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Besides the lighthouse degrading and needing funds to fix it, the magnificent headland is eroding and taking parts of the road with it. Sizable landslides took away some of the means to get around enormous Cape Blanco, which is known as the secondmost western spot on the west coast. Each winter season takes out more.


“The cape itself is on a challenging piece of land with erosion and geological fault zones, but so are many lighthouses,” said the Cape Blanco Historical Society's executive director Rebecca Malamud-Evans. See full story on repairs, erosion at Cape Blanco Lighthouse

Funding is badly needed there. You can help by donating to saveourlighthouse.net or spreading the word. The lighthouse may even have to end up in private ownership.


courtesy Manuela Durson - Manuela Durson Fine Arts

Coquille River Lighthouse, Bandon. Going live in February of 1896, Bandon's little sentinel is technically the shortest on the Oregon coast: while it's two feet higher than Cape Meares Lighthouse's 38 feet, it does not sit on a hill.

Indeed, this light has always been close to the action – like right up against it. Storms lashed at this beauty for decades, eventually causing cracks in the foundation.

Interestingly, it was built on what was called Rackleff Rock – a little island of rock near where the jetty would eventually go. However, over time the area around it filled with sand and the island was no more: it and the lighthouse became part of the mainland.

One of the Coquille River Light's adventures happened the day after it was lit – March 1 – a snow storm descended. Right off the bat, lightkeepers had to use the fog horn. Historic Adventures of a Lighthouse on South Oregon Coast: Coquille River Light at Bandon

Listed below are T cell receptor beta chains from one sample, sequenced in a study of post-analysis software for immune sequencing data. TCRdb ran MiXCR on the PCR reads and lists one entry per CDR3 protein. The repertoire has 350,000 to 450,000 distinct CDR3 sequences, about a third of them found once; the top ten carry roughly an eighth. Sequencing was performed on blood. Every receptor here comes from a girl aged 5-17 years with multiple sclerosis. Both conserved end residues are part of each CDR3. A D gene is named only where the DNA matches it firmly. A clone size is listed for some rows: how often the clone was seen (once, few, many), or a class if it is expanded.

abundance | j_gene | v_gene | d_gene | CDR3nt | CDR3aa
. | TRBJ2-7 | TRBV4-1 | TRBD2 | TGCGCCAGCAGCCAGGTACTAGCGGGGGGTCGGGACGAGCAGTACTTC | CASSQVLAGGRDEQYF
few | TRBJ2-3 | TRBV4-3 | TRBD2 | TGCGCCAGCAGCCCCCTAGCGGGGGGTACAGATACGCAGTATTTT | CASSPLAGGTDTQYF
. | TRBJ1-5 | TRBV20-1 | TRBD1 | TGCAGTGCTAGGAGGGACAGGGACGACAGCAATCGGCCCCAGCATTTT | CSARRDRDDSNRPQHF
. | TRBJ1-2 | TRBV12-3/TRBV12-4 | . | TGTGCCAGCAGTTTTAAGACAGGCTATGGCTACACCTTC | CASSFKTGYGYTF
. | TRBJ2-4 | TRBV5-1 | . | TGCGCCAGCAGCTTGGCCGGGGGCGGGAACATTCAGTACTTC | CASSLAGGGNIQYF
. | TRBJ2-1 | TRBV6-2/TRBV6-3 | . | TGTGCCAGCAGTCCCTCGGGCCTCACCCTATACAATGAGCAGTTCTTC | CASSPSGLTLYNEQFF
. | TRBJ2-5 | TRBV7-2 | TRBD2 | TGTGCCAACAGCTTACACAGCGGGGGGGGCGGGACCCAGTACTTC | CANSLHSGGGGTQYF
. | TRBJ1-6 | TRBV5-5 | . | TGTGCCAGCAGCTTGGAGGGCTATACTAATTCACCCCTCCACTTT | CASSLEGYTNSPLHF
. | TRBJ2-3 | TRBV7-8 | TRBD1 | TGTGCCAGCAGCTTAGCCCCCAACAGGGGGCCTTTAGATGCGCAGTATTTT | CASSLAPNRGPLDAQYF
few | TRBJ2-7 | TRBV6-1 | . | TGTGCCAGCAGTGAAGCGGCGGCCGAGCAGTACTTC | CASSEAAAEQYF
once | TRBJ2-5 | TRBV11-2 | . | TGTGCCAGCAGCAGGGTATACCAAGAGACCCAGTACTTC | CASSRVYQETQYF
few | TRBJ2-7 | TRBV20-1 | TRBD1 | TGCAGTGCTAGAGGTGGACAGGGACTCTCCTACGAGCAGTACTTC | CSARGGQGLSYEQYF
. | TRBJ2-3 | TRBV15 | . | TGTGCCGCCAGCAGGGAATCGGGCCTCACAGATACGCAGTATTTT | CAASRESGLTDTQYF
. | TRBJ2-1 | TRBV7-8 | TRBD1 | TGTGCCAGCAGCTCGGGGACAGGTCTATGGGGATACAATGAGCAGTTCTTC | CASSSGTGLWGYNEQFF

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Tillamook Rock Lighthouse – Between Cannon Beach and Seaside. Lying offshore about half a mile, it's called Terrible Tilly for a lot of reasons.

Coast Guard lightkeepers were stationed there for months on end, a few at a time, during its run from the 1880s to the 1950s. There are a lot of wild tales from that one. Most dramatic of them, however, is likely the storm that nearly destroyed it on October 21, 1934.

Waves and winds were so strong the lighthouse was periodically under water. Waves shot upwards over 100 feet sometimes when hitting the rock, which broke through the windows and especially the tower, which was some 133 feet above the sea. Sea water, broken glass, debris, rocks and even dead fish and barnacles rained down on them from the throat of the tower. Men clung to the rafters to keep from being drowned – inside the building.

Basalt rock was actually getting split on one side of the little rock island, and some of the panels of the Fresnel lens were in millions of pieces. Early in 1935, the lantern was replaced by an electric light.

There are also standout historical accounts of how the Tillamook Rock Lighthouse was built, how construction crews were even sequestered from seeing news about how dangerous the job was, and the wild tale of the ghost-like encounter at the lighthouse. Practically Paranormal: Creepy Tales from N. Oregon Coast's Tillamook Rock Lighthouse



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Andre' GW Hagestedt is editor, owner and primary photographer / videographer of Oregon Coast Beach Connection, an online publication that sees over 1 million pageviews per month. He is also author of several books about the coast.